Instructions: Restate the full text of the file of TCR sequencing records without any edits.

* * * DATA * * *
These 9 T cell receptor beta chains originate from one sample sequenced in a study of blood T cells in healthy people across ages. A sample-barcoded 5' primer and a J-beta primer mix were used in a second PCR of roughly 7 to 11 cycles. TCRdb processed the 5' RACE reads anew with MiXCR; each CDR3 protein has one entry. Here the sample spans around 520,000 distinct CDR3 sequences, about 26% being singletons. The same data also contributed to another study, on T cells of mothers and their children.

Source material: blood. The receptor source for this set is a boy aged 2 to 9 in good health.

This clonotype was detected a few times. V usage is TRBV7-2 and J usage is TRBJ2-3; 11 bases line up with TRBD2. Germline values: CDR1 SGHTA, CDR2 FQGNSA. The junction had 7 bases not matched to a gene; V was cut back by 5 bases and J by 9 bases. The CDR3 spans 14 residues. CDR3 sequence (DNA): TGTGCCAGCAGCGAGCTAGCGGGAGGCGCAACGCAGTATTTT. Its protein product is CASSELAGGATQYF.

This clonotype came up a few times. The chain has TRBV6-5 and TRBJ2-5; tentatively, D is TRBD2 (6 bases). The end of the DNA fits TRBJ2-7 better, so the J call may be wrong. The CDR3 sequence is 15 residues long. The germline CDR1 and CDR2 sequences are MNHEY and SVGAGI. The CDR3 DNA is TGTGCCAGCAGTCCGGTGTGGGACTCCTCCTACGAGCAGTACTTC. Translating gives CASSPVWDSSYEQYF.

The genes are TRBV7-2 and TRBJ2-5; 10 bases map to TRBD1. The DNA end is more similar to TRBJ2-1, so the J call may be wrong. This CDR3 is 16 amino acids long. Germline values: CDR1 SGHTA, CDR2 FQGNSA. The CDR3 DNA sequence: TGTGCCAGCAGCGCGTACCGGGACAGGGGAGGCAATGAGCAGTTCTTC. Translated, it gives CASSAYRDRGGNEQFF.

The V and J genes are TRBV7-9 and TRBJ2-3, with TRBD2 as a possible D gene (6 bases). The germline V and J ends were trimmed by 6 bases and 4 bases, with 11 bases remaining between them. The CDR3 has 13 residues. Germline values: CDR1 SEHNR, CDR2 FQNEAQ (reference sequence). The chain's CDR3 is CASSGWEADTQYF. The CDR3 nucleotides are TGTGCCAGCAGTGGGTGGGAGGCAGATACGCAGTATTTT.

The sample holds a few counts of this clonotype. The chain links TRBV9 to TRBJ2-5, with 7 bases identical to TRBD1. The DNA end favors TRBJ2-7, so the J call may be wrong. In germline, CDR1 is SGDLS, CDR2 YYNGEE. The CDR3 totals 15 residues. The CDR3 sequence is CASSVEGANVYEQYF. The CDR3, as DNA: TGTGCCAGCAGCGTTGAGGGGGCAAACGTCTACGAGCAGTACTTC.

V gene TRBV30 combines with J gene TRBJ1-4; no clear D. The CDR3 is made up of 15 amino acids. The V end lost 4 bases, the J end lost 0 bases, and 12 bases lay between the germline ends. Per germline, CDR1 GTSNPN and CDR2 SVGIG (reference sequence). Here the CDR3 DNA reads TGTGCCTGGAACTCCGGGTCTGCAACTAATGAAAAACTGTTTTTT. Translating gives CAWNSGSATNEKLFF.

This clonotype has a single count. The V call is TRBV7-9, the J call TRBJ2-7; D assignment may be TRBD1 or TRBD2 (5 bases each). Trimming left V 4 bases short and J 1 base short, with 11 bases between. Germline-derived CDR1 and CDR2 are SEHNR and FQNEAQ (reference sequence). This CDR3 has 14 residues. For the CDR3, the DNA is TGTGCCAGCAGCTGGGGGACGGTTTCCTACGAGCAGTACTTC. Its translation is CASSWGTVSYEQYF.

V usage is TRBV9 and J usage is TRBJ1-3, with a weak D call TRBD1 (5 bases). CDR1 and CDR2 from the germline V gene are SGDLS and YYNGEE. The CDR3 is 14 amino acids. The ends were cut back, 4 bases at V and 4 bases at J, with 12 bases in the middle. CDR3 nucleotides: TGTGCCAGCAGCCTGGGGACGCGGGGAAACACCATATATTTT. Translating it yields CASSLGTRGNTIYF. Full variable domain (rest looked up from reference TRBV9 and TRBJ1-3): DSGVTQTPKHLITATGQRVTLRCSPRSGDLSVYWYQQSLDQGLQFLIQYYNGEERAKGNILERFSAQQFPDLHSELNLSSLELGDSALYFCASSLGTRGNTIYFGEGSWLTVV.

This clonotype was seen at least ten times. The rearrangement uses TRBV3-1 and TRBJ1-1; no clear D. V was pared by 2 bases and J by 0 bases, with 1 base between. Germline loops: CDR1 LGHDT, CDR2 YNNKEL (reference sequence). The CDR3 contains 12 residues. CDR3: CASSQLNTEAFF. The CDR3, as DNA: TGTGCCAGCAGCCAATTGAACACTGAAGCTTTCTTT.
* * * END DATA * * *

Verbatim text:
These 9 T cell receptor beta chains originate from one sample sequenced in a study of blood T cells in healthy people across ages. A sample-barcoded 5' primer and a J-beta primer mix were used in a second PCR of roughly 7 to 11 cycles. TCRdb processed the 5' RACE reads anew with MiXCR; each CDR3 protein has one entry. Here the sample spans around 520,000 distinct CDR3 sequences, about 26% being singletons. The same data also contributed to another study, on T cells of mothers and their children.

Source material: blood. The receptor source for this set is a boy aged 2 to 9 in good health.

This clonotype was detected a few times. V usage is TRBV7-2 and J usage is TRBJ2-3; 11 bases line up with TRBD2. Germline values: CDR1 SGHTA, CDR2 FQGNSA. The junction had 7 bases not matched to a gene; V was cut back by 5 bases and J by 9 bases. The CDR3 spans 14 residues. CDR3 sequence (DNA): TGTGCCAGCAGCGAGCTAGCGGGAGGCGCAACGCAGTATTTT. Its protein product is CASSELAGGATQYF.

This clonotype came up a few times. The chain has TRBV6-5 and TRBJ2-5; tentatively, D is TRBD2 (6 bases). The end of the DNA fits TRBJ2-7 better, so the J call may be wrong. The CDR3 sequence is 15 residues long. The germline CDR1 and CDR2 sequences are MNHEY and SVGAGI. The CDR3 DNA is TGTGCCAGCAGTCCGGTGTGGGACTCCTCCTACGAGCAGTACTTC. Translating gives CASSPVWDSSYEQYF.

The genes are TRBV7-2 and TRBJ2-5; 10 bases map to TRBD1. The DNA end is more similar to TRBJ2-1, so the J call may be wrong. This CDR3 is 16 amino acids long. Germline values: CDR1 SGHTA, CDR2 FQGNSA. The CDR3 DNA sequence: TGTGCCAGCAGCGCGTACCGGGACAGGGGAGGCAATGAGCAGTTCTTC. Translated, it gives CASSAYRDRGGNEQFF.

The V and J genes are TRBV7-9 and TRBJ2-3, with TRBD2 as a possible D gene (6 bases). The germline V and J ends were trimmed by 6 bases and 4 bases, with 11 bases remaining between them. The CDR3 has 13 residues. Germline values: CDR1 SEHNR, CDR2 FQNEAQ (reference sequence). The chain's CDR3 is CASSGWEADTQYF. The CDR3 nucleotides are TGTGCCAGCAGTGGGTGGGAGGCAGATACGCAGTATTTT.

The sample holds a few counts of this clonotype. The chain links TRBV9 to TRBJ2-5, with 7 bases identical to TRBD1. The DNA end favors TRBJ2-7, so the J call may be wrong. In germline, CDR1 is SGDLS, CDR2 YYNGEE. The CDR3 totals 15 residues. The CDR3 sequence is CASSVEGANVYEQYF. The CDR3, as DNA: TGTGCCAGCAGCGTTGAGGGGGCAAACGTCTACGAGCAGTACTTC.

V gene TRBV30 combines with J gene TRBJ1-4; no clear D. The CDR3 is made up of 15 amino acids. The V end lost 4 bases, the J end lost 0 bases, and 12 bases lay between the germline ends. Per germline, CDR1 GTSNPN and CDR2 SVGIG (reference sequence). Here the CDR3 DNA reads TGTGCCTGGAACTCCGGGTCTGCAACTAATGAAAAACTGTTTTTT. Translating gives CAWNSGSATNEKLFF.

This clonotype has a single count. The V call is TRBV7-9, the J call TRBJ2-7; D assignment may be TRBD1 or TRBD2 (5 bases each). Trimming left V 4 bases short and J 1 base short, with 11 bases between. Germline-derived CDR1 and CDR2 are SEHNR and FQNEAQ (reference sequence). This CDR3 has 14 residues. For the CDR3, the DNA is TGTGCCAGCAGCTGGGGGACGGTTTCCTACGAGCAGTACTTC. Its translation is CASSWGTVSYEQYF.

V usage is TRBV9 and J usage is TRBJ1-3, with a weak D call TRBD1 (5 bases). CDR1 and CDR2 from the germline V gene are SGDLS and YYNGEE. The CDR3 is 14 amino acids. The ends were cut back, 4 bases at V and 4 bases at J, with 12 bases in the middle. CDR3 nucleotides: TGTGCCAGCAGCCTGGGGACGCGGGGAAACACCATATATTTT. Translating it yields CASSLGTRGNTIYF. Full variable domain (rest looked up from reference TRBV9 and TRBJ1-3): DSGVTQTPKHLITATGQRVTLRCSPRSGDLSVYWYQQSLDQGLQFLIQYYNGEERAKGNILERFSAQQFPDLHSELNLSSLELGDSALYFCASSLGTRGNTIYFGEGSWLTVV.

This clonotype was seen at least ten times. The rearrangement uses TRBV3-1 and TRBJ1-1; no clear D. V was pared by 2 bases and J by 0 bases, with 1 base between. Germline loops: CDR1 LGHDT, CDR2 YNNKEL (reference sequence). The CDR3 contains 12 residues. CDR3: CASSQLNTEAFF. The CDR3, as DNA: TGTGCCAGCAGCCAATTGAACACTGAAGCTTTCTTT.